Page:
Conrad Black's defense will doubtless lean heavily on the premise that the board, as well as the experts at Torys and KPMG, knew exactly what they were doing every time they said yes to him—including approving retroactively the purchase of $8 million worth of Franklin Roosevelt's papers. One board insider claimed to me that they had no idea at the time that Black had been writing a book about Roosevelt. The board also approved more than $200 million in excessive management fees paid to Ravelston, a holding company owned by Black and his associates, which once controlled Hollinger Inc.
To prove Black guilty, the prosecution will have to show that he lied to the board, and therefore that—since Hollinger's lawyers and auditors raised no objections—the sophisticated board members were played for fools. It will be fascinating if Richard Perle, who the special committee says profited enormously from his service on the board, and Marie-Josée Kravis, who did not, take the witness stand, knowing that their statements could be used against them in ensuing civil suits, which require a lower burden of proof.
In Chicago in December 2005, when U.S. Attorney Patrick Fitzgerald first indicted Black and four others, Black entered the courtroom slowly and ceremoniously, slightly dragging the toe of first one shoe and then the other, almost as if he were still wearing his ermine-trimmed cape from the House of Lords. Tall, silver-haired, and commanding, he displayed a slight smirk, as if to say, "I am putting up with this charade. For now." Black gazed at those of us in the press warily. Though he had made his fortune in journalism, he once characterized investigative reporters as "sniggering masses of jackals." He has referred to his enemies as "pygmies."
Bail had been set at $20 million. Among the lawyers Black has retained since 2003 are David Boies and John Warden, who faced each other in the Microsoft anti-trust case; Brendan Sullivan, who defended Oliver North in the Iran-contra scandal; and Greg Craig, Sullivan's colleague at Williams & Connolly, who has represented Bill Clinton, U.N. secretary-general Kofi Annan, and Elián González, the six-year-old Cuban refugee. In October 2005, Craig filed a suit protesting the F.B.I.'s interrupting the closing on the sale of Black's New York apartment and seizing the $8.9 million purchase check, thereby depriving Sotheby's real-estate brokers of their commission (which in turn generated a suit against Black brought by Sotheby's) and Williams & Connolly of $6.8 million it was owed in legal fees. The apartment check was used by the government to help guarantee Black's bail; his Palm Beach estate, which has been on and off the market, is guaranteeing the rest. To complicate matters further, the Canadian government already had a lien on the Palm Beach property as part of its $900 million tax dispute with Hollinger Inc. and Black.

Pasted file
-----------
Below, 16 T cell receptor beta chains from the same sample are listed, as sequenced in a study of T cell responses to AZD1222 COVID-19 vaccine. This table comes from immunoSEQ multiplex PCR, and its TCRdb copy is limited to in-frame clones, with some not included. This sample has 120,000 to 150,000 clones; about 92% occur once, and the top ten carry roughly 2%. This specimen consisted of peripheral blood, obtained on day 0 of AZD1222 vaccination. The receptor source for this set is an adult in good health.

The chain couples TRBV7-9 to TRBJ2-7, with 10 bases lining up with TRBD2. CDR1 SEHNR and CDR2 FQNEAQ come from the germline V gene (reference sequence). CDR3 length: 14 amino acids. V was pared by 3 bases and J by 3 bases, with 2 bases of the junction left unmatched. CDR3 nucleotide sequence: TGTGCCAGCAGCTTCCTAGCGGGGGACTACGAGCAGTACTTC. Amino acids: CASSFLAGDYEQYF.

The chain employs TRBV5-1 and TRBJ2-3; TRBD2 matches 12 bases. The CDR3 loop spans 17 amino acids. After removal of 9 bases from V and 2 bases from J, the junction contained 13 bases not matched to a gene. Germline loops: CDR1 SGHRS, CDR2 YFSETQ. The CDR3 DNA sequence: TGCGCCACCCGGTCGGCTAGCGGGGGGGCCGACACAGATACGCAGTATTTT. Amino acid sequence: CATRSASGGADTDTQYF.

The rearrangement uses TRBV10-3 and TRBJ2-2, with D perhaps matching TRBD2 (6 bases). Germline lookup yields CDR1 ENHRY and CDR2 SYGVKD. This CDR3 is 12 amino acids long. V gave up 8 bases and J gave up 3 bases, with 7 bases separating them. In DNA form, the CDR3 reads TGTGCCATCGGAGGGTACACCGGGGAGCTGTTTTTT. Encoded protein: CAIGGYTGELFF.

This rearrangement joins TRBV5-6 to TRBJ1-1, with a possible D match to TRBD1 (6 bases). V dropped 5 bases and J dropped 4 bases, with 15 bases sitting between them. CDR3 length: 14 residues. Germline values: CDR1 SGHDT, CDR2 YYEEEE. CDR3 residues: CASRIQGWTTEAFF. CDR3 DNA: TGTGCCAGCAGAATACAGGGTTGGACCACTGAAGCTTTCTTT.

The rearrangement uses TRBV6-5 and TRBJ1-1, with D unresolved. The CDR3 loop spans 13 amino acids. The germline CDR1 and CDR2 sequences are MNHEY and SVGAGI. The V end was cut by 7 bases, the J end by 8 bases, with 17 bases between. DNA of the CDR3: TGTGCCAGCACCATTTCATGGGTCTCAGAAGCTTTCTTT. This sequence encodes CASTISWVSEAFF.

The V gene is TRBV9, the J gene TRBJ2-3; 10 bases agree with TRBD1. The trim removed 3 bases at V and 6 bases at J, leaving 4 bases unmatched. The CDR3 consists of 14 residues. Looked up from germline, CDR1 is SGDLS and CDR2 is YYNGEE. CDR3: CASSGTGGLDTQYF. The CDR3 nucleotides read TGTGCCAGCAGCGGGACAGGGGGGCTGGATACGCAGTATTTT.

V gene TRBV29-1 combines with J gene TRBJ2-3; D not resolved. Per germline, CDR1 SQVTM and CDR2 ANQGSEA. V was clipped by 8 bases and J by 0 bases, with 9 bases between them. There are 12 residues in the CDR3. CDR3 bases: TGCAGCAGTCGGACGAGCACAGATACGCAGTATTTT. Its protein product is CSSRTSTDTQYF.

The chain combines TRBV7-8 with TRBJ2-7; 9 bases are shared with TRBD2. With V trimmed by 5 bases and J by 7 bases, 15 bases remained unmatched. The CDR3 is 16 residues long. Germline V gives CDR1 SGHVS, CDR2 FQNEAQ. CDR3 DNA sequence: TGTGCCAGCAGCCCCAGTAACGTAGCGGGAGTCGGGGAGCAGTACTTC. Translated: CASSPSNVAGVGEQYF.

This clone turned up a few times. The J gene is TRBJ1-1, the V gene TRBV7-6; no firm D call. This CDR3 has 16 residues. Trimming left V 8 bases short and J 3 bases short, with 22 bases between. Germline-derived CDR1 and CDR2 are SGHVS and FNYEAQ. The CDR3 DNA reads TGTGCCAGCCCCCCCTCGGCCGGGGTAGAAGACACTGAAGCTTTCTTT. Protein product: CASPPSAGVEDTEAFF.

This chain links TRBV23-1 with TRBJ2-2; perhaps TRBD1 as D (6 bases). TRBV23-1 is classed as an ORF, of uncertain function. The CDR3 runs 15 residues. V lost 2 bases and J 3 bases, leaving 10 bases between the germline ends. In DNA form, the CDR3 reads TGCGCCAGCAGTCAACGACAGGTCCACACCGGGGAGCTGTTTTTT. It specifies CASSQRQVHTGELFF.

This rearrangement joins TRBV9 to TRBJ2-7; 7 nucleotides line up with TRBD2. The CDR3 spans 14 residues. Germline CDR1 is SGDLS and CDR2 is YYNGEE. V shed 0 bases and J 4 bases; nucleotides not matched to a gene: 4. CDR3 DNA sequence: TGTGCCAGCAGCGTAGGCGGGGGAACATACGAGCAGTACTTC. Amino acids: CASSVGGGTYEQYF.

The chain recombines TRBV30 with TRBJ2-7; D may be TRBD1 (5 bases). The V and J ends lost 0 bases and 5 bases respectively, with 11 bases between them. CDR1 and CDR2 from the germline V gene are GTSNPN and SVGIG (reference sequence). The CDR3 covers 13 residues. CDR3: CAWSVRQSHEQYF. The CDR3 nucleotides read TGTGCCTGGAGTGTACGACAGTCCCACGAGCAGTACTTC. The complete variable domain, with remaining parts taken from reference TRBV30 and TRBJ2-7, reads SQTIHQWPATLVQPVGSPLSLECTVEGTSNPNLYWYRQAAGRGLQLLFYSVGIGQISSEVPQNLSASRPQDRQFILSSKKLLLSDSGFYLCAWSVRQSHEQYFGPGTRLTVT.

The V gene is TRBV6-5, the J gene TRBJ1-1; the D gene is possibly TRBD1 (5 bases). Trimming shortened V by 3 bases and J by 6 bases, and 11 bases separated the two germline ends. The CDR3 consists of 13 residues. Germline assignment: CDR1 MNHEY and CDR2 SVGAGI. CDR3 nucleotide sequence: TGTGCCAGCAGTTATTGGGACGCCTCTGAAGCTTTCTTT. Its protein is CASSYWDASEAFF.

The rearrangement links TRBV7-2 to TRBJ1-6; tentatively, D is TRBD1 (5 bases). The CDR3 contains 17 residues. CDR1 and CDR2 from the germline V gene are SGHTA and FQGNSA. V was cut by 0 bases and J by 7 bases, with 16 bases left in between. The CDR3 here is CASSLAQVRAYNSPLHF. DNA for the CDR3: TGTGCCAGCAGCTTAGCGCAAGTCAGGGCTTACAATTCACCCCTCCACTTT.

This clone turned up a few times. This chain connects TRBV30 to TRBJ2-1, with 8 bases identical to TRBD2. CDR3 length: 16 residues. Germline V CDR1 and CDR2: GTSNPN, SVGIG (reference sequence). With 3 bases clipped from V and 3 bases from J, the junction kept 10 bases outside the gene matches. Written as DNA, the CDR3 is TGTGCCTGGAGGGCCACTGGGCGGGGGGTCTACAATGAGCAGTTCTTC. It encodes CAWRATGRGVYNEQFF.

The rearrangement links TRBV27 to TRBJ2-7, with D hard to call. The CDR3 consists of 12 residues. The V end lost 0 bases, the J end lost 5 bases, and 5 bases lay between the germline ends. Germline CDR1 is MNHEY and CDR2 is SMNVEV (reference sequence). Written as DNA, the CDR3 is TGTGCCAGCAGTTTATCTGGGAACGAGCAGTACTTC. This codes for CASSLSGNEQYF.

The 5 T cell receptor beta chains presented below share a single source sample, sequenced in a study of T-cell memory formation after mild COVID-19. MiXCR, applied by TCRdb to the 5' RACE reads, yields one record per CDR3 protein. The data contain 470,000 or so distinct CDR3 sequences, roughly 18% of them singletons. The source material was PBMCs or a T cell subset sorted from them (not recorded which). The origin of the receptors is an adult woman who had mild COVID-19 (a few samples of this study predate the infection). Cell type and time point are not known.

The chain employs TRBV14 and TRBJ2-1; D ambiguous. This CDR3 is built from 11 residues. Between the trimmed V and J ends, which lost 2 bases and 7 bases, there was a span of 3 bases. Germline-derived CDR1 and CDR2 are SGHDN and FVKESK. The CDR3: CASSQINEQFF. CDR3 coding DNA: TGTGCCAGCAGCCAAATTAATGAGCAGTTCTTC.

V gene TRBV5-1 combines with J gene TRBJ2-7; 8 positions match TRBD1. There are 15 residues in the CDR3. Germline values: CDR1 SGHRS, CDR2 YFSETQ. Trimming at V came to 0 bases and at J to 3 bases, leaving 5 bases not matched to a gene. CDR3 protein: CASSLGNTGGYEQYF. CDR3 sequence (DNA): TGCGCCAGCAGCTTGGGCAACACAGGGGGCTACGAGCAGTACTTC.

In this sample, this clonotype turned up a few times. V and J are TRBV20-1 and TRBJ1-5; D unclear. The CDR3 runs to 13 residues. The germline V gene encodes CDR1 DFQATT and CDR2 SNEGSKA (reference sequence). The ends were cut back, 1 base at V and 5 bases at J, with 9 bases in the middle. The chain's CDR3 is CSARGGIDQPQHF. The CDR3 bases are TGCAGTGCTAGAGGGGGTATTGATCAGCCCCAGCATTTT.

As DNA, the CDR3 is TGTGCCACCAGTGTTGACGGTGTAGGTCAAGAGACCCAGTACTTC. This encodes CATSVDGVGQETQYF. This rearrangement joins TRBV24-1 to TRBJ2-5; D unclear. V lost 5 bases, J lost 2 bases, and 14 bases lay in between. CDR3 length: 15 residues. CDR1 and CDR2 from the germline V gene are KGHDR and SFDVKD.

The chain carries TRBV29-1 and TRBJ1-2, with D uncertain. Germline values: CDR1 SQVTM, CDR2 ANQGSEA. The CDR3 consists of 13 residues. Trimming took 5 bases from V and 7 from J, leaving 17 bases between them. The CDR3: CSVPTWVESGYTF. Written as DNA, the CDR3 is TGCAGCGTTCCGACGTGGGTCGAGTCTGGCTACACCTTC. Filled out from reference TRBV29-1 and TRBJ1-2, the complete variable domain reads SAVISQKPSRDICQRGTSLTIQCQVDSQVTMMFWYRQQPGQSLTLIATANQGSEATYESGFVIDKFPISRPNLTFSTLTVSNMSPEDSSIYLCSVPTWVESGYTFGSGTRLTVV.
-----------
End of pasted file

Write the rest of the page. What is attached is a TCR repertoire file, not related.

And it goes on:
A question of interest to everyone is: What is Black living on? A project manager at Black's Palm Beach house tells me that once, several months ago, he received a call from the I.R.S., the F.B.I., and the U.S. Postal Service—all on the line simultaneously—demanding information about whether company money was used to pay for renovations. In June 2006, Black made a jaw-dropping donation of $450,000 to the Canadian Opera Company from his family's foundation, ultimately setting off a series of legal fireworks over how much money Black really had and how much he should be allowed to spend. When judge Amy St. Eve found out that the Blacks were going through $200,000 a month despite having no apparent income, she wanted to know, "Where's the money coming from?" So did multiple jurisdictions on both sides of the Canadian border, all of whom are coveting the same property. Documents disclosed that Barbara Amiel had lent her husband at least $2 million, but the money's provenance was murky. St. Eve raised the bail to $21 million. Meanwhile, Fitzgerald in August brought additional charges of tax evasion. Within days a Canadian court froze all of Black's assets worldwide because of a $700 million amended lawsuit by Hollinger Inc., and the Blacks were put on a strict allowance of about $20,000 a month each. The assets were unfrozen after Black's attorneys negotiated a secret arrangement in Ontario. Recently, three of Black's co-defendants have filed a motion to separate their trials from his. The legal plot developments become more tortuous with each passing day, and there is a point when the only sane response is to call it a complicated mess, and move on.
The criminal trial is scheduled to begin in March at the earliest, and the court has ruled that until then all discovery-related civil actions, including defamation suits Black has brought against Henry Kissinger, other members of the board, and Richard Breeden, must be halted so as not to interfere with the criminal case. (In his multi-billion-dollar defamation suits against Breeden, the special committee, and others, Black castigates them for turning him into "a social leper" and "loathsome laughingstock.") In the meantime, prosecutors must go over more than a million documents. They will be attempting to prove that Black and others pocketed more than $80 million for agreements—allegedly made by misleading the board or without board authorization at all—that they would not compete with community newspapers they had just sold to a Canadian company called CanWest for $2.1 billion. Non-competes are common, but usually the compensation goes to the company, not to individuals. In Canada, non-competes are not taxable, whereas if these amounts had been labeled as bonuses they would have been.